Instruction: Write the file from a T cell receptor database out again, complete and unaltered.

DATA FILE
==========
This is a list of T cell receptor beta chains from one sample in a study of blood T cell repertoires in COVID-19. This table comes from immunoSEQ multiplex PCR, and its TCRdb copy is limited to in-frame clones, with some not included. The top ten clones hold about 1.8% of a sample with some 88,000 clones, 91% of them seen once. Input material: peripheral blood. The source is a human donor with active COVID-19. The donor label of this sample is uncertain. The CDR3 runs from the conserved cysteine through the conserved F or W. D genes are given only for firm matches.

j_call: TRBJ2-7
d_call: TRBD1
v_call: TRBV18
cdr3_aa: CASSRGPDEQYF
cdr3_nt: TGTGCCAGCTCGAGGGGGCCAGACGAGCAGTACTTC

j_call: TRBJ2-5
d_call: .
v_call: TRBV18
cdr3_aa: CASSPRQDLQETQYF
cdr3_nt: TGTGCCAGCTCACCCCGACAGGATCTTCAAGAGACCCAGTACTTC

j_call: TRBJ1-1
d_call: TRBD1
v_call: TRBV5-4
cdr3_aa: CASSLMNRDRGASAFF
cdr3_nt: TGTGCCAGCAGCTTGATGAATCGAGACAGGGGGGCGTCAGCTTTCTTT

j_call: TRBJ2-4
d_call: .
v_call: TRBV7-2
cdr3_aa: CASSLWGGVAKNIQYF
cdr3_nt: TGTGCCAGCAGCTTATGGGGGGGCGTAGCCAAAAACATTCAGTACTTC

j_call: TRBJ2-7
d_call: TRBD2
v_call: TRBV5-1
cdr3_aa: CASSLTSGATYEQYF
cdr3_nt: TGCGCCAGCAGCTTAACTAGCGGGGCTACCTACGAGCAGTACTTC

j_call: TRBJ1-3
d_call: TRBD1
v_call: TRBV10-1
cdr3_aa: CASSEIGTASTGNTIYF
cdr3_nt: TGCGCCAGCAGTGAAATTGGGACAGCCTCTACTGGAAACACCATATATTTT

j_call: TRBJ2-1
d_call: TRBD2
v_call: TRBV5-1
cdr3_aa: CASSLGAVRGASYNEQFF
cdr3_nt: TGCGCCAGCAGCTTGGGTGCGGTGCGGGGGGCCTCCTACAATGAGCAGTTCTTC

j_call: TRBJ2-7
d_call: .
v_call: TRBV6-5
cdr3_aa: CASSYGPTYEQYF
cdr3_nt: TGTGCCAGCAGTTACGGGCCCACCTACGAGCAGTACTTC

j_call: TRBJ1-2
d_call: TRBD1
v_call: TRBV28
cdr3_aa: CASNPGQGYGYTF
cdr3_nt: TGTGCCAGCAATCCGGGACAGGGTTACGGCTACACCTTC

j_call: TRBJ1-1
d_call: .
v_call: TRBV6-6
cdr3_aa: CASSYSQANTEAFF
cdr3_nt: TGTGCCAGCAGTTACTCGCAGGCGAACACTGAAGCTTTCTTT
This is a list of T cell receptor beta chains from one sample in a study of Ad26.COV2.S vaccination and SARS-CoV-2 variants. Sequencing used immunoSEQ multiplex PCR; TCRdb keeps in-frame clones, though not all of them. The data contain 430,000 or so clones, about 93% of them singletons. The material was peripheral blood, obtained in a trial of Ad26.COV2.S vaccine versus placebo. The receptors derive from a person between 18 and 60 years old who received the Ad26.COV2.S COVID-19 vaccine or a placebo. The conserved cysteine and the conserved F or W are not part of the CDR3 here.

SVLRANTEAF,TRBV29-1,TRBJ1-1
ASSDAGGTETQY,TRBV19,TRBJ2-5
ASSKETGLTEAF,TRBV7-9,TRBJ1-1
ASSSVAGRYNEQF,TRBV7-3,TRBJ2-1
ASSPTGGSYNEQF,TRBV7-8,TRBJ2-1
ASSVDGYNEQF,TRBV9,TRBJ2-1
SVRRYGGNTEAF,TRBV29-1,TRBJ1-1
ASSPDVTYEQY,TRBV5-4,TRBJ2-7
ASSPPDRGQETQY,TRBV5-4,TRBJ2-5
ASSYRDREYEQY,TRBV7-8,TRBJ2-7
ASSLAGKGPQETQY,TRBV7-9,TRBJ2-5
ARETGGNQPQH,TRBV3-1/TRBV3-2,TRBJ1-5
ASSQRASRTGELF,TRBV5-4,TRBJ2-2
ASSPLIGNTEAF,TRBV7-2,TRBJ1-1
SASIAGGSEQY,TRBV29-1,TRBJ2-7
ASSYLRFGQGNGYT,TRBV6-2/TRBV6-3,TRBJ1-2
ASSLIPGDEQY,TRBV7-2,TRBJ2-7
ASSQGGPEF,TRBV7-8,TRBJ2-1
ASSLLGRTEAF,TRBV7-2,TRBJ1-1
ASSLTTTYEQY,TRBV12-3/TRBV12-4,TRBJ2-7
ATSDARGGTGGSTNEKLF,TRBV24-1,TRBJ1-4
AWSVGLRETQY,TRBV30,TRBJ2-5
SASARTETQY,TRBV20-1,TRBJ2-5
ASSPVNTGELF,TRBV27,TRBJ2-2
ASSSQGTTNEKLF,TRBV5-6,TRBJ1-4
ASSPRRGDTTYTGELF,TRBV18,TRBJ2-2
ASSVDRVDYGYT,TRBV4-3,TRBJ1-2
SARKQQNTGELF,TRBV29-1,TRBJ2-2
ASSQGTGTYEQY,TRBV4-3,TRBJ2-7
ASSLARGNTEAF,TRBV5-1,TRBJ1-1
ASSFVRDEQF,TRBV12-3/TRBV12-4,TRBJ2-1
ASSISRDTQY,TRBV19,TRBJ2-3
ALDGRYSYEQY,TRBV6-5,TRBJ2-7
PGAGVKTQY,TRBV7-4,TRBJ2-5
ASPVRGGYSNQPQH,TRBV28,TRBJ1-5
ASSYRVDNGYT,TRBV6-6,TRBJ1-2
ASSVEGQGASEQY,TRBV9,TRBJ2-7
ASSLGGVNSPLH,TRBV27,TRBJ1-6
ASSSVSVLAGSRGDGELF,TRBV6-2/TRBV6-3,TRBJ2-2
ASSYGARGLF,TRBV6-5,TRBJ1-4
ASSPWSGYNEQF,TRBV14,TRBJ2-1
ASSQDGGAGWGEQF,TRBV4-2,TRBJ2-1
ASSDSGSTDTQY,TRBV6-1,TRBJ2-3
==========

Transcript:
This is a list of T cell receptor beta chains from one sample in a study of blood T cell repertoires in COVID-19. This table comes from immunoSEQ multiplex PCR, and its TCRdb copy is limited to in-frame clones, with some not included. The top ten clones hold about 1.8% of a sample with some 88,000 clones, 91% of them seen once. Input material: peripheral blood. The source is a human donor with active COVID-19. The donor label of this sample is uncertain. The CDR3 runs from the conserved cysteine through the conserved F or W. D genes are given only for firm matches.

j_call: TRBJ2-7
d_call: TRBD1
v_call: TRBV18
cdr3_aa: CASSRGPDEQYF
cdr3_nt: TGTGCCAGCTCGAGGGGGCCAGACGAGCAGTACTTC

j_call: TRBJ2-5
d_call: .
v_call: TRBV18
cdr3_aa: CASSPRQDLQETQYF
cdr3_nt: TGTGCCAGCTCACCCCGACAGGATCTTCAAGAGACCCAGTACTTC

j_call: TRBJ1-1
d_call: TRBD1
v_call: TRBV5-4
cdr3_aa: CASSLMNRDRGASAFF
cdr3_nt: TGTGCCAGCAGCTTGATGAATCGAGACAGGGGGGCGTCAGCTTTCTTT

j_call: TRBJ2-4
d_call: .
v_call: TRBV7-2
cdr3_aa: CASSLWGGVAKNIQYF
cdr3_nt: TGTGCCAGCAGCTTATGGGGGGGCGTAGCCAAAAACATTCAGTACTTC

j_call: TRBJ2-7
d_call: TRBD2
v_call: TRBV5-1
cdr3_aa: CASSLTSGATYEQYF
cdr3_nt: TGCGCCAGCAGCTTAACTAGCGGGGCTACCTACGAGCAGTACTTC

j_call: TRBJ1-3
d_call: TRBD1
v_call: TRBV10-1
cdr3_aa: CASSEIGTASTGNTIYF
cdr3_nt: TGCGCCAGCAGTGAAATTGGGACAGCCTCTACTGGAAACACCATATATTTT

j_call: TRBJ2-1
d_call: TRBD2
v_call: TRBV5-1
cdr3_aa: CASSLGAVRGASYNEQFF
cdr3_nt: TGCGCCAGCAGCTTGGGTGCGGTGCGGGGGGCCTCCTACAATGAGCAGTTCTTC

j_call: TRBJ2-7
d_call: .
v_call: TRBV6-5
cdr3_aa: CASSYGPTYEQYF
cdr3_nt: TGTGCCAGCAGTTACGGGCCCACCTACGAGCAGTACTTC

j_call: TRBJ1-2
d_call: TRBD1
v_call: TRBV28
cdr3_aa: CASNPGQGYGYTF
cdr3_nt: TGTGCCAGCAATCCGGGACAGGGTTACGGCTACACCTTC

j_call: TRBJ1-1
d_call: .
v_call: TRBV6-6
cdr3_aa: CASSYSQANTEAFF
cdr3_nt: TGTGCCAGCAGTTACTCGCAGGCGAACACTGAAGCTTTCTTT
This is a list of T cell receptor beta chains from one sample in a study of Ad26.COV2.S vaccination and SARS-CoV-2 variants. Sequencing used immunoSEQ multiplex PCR; TCRdb keeps in-frame clones, though not all of them. The data contain 430,000 or so clones, about 93% of them singletons. The material was peripheral blood, obtained in a trial of Ad26.COV2.S vaccine versus placebo. The receptors derive from a person between 18 and 60 years old who received the Ad26.COV2.S COVID-19 vaccine or a placebo. The conserved cysteine and the conserved F or W are not part of the CDR3 here.

SVLRANTEAF,TRBV29-1,TRBJ1-1
ASSDAGGTETQY,TRBV19,TRBJ2-5
ASSKETGLTEAF,TRBV7-9,TRBJ1-1
ASSSVAGRYNEQF,TRBV7-3,TRBJ2-1
ASSPTGGSYNEQF,TRBV7-8,TRBJ2-1
ASSVDGYNEQF,TRBV9,TRBJ2-1
SVRRYGGNTEAF,TRBV29-1,TRBJ1-1
ASSPDVTYEQY,TRBV5-4,TRBJ2-7
ASSPPDRGQETQY,TRBV5-4,TRBJ2-5
ASSYRDREYEQY,TRBV7-8,TRBJ2-7
ASSLAGKGPQETQY,TRBV7-9,TRBJ2-5
ARETGGNQPQH,TRBV3-1/TRBV3-2,TRBJ1-5
ASSQRASRTGELF,TRBV5-4,TRBJ2-2
ASSPLIGNTEAF,TRBV7-2,TRBJ1-1
SASIAGGSEQY,TRBV29-1,TRBJ2-7
ASSYLRFGQGNGYT,TRBV6-2/TRBV6-3,TRBJ1-2
ASSLIPGDEQY,TRBV7-2,TRBJ2-7
ASSQGGPEF,TRBV7-8,TRBJ2-1
ASSLLGRTEAF,TRBV7-2,TRBJ1-1
ASSLTTTYEQY,TRBV12-3/TRBV12-4,TRBJ2-7
ATSDARGGTGGSTNEKLF,TRBV24-1,TRBJ1-4
AWSVGLRETQY,TRBV30,TRBJ2-5
SASARTETQY,TRBV20-1,TRBJ2-5
ASSPVNTGELF,TRBV27,TRBJ2-2
ASSSQGTTNEKLF,TRBV5-6,TRBJ1-4
ASSPRRGDTTYTGELF,TRBV18,TRBJ2-2
ASSVDRVDYGYT,TRBV4-3,TRBJ1-2
SARKQQNTGELF,TRBV29-1,TRBJ2-2
ASSQGTGTYEQY,TRBV4-3,TRBJ2-7
ASSLARGNTEAF,TRBV5-1,TRBJ1-1
ASSFVRDEQF,TRBV12-3/TRBV12-4,TRBJ2-1
ASSISRDTQY,TRBV19,TRBJ2-3
ALDGRYSYEQY,TRBV6-5,TRBJ2-7
PGAGVKTQY,TRBV7-4,TRBJ2-5
ASPVRGGYSNQPQH,TRBV28,TRBJ1-5
ASSYRVDNGYT,TRBV6-6,TRBJ1-2
ASSVEGQGASEQY,TRBV9,TRBJ2-7
ASSLGGVNSPLH,TRBV27,TRBJ1-6
ASSSVSVLAGSRGDGELF,TRBV6-2/TRBV6-3,TRBJ2-2
ASSYGARGLF,TRBV6-5,TRBJ1-4
ASSPWSGYNEQF,TRBV14,TRBJ2-1
ASSQDGGAGWGEQF,TRBV4-2,TRBJ2-1
ASSDSGSTDTQY,TRBV6-1,TRBJ2-3